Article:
Question: Do you need to go farther or further away from the city to reach the mountains?

Answer: Further

Hint: These two words refer to a distance. The word “farther” describes literal distances. “Further” refers to both literal and figurative distances.

 

Grey/Gray

Question: Amy’s skirt if gray or grey?

Answer: Grey (British) and Gray (American).

Hint: Both of these variants are appropriate depending on the language used. You may use “gray” in the American variant and “grey” in British. If you need to deal with graphic design, make sure to note the UK or USA variant chosen.

 

Historical/Historic

Question: Was Mahatma Gandhi a historical or historic famous figure?

Answer: Historical

Hint: These two concepts refer to history, but they have different meanings. “Historic” means some important event in history, when “historical” refers to important figures in history mostly. As an example, the signing of Nagasaki Peace Declaration was an important historic event.

 

Its/It’s

Question: Its or it’s very great to have people you can count on at any circumstances?

Answer: It’s

Hint: The term “it’s” is a combination of “it” and “is”, when “its” is a pronoun that shows a sense of belonging.

 

Learnt/Learned

Question: Finn learnt or learned geometry in his class today?

Answer:  Learnt (UK) and Learned (USA)

Hint: Both of these variants are appropriate and correct depending on the language used. You may use “learnt” in the American variant and “learned” in British. If you need to write an academic paper, make sure to check in advance what English variant is used – UK or USA.

 

Lose/Loose

Question: Was Terry’s shirt too lose or loose?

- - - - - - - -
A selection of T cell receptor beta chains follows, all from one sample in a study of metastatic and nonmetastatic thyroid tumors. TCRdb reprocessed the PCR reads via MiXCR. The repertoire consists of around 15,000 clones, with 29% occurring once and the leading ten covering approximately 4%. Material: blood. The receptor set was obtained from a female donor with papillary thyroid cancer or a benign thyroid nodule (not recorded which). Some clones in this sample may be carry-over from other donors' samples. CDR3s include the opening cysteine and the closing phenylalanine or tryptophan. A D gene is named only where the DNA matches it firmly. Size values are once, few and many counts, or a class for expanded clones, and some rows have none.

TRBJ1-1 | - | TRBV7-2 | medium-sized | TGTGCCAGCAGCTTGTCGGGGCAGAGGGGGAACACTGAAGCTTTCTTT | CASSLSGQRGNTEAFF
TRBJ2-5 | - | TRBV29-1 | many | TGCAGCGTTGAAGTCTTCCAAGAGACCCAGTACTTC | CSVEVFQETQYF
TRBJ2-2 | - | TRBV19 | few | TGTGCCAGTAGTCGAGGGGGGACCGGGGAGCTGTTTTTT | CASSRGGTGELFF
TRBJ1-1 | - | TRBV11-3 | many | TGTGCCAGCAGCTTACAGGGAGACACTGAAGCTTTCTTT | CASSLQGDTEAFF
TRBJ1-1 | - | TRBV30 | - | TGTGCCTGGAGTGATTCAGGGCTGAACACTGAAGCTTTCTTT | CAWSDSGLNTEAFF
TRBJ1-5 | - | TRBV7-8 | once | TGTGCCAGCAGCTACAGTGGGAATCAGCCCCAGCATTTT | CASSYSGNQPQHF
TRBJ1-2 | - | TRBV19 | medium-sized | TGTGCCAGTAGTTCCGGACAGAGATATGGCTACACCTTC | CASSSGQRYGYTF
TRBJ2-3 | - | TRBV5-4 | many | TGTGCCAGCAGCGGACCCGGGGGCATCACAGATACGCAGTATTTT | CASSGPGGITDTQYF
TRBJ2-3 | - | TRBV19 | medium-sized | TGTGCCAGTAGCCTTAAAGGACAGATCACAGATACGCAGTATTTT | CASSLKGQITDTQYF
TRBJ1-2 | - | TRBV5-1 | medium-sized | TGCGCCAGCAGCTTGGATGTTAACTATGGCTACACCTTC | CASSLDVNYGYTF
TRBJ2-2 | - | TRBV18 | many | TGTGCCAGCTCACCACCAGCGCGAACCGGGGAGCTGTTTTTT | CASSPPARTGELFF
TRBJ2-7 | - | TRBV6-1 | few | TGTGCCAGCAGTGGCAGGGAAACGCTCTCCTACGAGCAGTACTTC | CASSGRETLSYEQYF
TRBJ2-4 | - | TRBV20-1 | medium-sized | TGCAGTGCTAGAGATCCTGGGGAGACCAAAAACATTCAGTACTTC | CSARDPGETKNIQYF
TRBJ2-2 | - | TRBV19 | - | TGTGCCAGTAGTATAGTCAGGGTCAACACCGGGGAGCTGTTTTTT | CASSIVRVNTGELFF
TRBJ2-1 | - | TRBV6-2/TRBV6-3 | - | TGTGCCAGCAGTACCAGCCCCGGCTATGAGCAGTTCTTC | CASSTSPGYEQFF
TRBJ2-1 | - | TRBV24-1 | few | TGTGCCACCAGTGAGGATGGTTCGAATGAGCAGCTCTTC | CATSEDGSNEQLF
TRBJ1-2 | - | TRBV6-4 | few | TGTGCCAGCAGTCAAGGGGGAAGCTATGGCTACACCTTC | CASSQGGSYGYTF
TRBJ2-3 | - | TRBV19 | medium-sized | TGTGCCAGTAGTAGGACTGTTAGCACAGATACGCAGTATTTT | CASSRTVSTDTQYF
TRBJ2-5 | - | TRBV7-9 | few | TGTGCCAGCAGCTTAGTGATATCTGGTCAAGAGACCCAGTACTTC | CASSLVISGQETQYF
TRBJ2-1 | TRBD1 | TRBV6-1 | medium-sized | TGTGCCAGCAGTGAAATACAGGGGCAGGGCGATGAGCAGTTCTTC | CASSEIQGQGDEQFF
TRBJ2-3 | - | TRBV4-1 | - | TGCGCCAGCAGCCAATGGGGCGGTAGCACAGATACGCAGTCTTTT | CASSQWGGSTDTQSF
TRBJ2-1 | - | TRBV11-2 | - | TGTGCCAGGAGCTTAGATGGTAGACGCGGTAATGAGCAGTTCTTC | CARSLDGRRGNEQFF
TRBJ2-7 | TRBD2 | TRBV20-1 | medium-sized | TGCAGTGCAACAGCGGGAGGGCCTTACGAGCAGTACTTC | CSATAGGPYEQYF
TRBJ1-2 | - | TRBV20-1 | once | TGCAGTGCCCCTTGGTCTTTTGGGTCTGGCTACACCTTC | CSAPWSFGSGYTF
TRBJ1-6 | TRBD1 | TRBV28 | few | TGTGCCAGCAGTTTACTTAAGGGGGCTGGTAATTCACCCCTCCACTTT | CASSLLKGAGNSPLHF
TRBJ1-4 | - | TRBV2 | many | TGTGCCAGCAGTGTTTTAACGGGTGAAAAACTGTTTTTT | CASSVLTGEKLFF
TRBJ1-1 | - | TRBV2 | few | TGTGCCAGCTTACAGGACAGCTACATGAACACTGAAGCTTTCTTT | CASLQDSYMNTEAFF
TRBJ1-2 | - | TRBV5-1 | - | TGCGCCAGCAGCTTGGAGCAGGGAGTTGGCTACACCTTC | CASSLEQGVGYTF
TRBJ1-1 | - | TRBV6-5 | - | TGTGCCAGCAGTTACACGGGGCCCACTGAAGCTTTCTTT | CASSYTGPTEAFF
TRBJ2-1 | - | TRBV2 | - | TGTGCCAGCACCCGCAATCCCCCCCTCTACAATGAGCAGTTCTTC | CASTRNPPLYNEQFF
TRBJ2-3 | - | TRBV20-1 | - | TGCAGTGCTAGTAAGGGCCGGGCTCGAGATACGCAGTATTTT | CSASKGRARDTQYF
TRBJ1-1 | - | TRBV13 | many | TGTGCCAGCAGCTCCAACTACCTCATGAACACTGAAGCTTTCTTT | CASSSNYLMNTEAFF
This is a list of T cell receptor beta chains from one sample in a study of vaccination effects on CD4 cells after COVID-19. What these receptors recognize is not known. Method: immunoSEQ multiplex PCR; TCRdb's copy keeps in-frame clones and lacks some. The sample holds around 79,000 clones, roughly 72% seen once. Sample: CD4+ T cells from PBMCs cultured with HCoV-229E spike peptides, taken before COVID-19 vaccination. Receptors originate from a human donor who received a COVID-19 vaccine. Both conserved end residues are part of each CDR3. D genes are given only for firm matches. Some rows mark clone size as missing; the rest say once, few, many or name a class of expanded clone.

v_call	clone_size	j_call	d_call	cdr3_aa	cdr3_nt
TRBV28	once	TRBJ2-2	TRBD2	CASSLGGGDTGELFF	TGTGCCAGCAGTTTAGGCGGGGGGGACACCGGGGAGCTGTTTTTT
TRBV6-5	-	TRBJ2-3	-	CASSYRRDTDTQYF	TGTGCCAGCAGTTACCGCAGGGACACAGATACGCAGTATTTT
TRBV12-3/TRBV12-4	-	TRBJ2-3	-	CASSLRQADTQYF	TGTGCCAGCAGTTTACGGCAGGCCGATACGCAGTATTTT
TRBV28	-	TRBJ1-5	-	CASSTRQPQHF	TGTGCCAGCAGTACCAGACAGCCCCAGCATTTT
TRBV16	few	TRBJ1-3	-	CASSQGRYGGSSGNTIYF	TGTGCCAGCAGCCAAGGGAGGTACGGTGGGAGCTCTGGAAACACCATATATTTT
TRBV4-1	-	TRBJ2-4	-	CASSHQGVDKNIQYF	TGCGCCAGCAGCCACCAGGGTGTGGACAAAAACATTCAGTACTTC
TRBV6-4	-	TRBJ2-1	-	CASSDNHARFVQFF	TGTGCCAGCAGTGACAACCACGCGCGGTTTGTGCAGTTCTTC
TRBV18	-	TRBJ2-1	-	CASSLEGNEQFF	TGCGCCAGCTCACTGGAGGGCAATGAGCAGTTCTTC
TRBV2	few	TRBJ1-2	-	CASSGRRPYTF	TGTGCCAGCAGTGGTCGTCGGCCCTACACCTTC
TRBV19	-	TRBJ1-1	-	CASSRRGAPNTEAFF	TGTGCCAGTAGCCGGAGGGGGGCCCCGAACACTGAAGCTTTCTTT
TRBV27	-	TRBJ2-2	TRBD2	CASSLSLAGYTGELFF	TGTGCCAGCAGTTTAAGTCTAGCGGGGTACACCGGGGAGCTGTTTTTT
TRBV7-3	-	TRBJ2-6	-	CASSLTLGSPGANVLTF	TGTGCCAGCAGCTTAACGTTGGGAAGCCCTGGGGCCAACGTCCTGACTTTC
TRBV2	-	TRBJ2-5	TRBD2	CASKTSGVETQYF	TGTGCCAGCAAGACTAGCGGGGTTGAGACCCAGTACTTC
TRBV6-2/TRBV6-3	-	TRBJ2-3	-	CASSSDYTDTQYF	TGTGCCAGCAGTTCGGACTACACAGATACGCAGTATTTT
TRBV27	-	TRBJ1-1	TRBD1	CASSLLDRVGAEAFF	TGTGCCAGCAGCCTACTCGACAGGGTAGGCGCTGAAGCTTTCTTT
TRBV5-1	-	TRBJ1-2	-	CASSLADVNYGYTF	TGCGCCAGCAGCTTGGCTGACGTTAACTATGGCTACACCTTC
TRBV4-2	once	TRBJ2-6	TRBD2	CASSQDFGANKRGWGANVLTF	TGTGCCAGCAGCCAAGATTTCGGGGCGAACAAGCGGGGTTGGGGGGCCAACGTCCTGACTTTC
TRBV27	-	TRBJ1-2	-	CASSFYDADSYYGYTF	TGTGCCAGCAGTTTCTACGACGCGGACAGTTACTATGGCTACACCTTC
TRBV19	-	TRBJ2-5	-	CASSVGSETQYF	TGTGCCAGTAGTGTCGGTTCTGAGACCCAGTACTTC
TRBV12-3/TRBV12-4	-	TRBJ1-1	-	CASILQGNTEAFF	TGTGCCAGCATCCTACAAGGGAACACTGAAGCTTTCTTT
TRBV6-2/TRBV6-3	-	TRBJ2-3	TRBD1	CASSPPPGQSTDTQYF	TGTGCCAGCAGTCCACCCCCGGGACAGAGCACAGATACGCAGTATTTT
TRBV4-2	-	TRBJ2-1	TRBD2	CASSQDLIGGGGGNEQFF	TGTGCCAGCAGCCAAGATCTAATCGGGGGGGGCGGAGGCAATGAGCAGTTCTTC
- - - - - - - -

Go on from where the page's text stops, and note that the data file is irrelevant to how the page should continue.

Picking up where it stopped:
Answer:  Loose

Hint: The concept “loose” refers to bad style, the situation when something does not fit well. “Lose” means to be unable to find something, to be taken something from you.

 

Pore/Pour

Question: Does the waiter pore or pour you some coffee?

Answer:  Pour

Hint: “Pour” means to manage a steady stream of water, coffee, etc. “Pore” refers to a cat or dog’s feet. It also refers to mini openings on your skin.

 

Principle/Principal

Question: Was your school principle or principal good to you, when you were studying at the school?

Answer:  Principal

Hint: The noun “principal” refers to a leader of some educational institution. The adjective “principal” means the most important, central. The word “principle” refers to an idea or a strong belief.

 

Then/Than

Question: Did you run faster than or then your competitors on the local competition?

Answer:  Than

Hint: The word “than” is used when you compare something. “Then” refers to time and arrangements. Since these two words are quite similar, people always face problems with their proper usage.

 

There/Their

Question: Do you use their or there recommendations often?

Answer:  Their

Hint: “Their” means belongs to someone. “There” refers to a certain location.

 

Too/To

Question: You have spent so much time waiting for him too or to?

Answer:  Too

Hint: The word “too” means you are going the same thing or actions. “To” is the word used to address someone or something.

 

Torturous/Tortuous

Question: Hollywood movies often contain torturous or tortuous scenes?

Answer:  Torturous

Hint: The concept “torturous” means the scenes when the description of tortures is used.

 

Whose/Who’s

Question: Whose or Who’s calling me this early morning?

Answer:  Who’s

Hint: The term “who’s” is a combination of “who” and “is”, when “whose” is a possessive pronoun that shows a sense of belonging.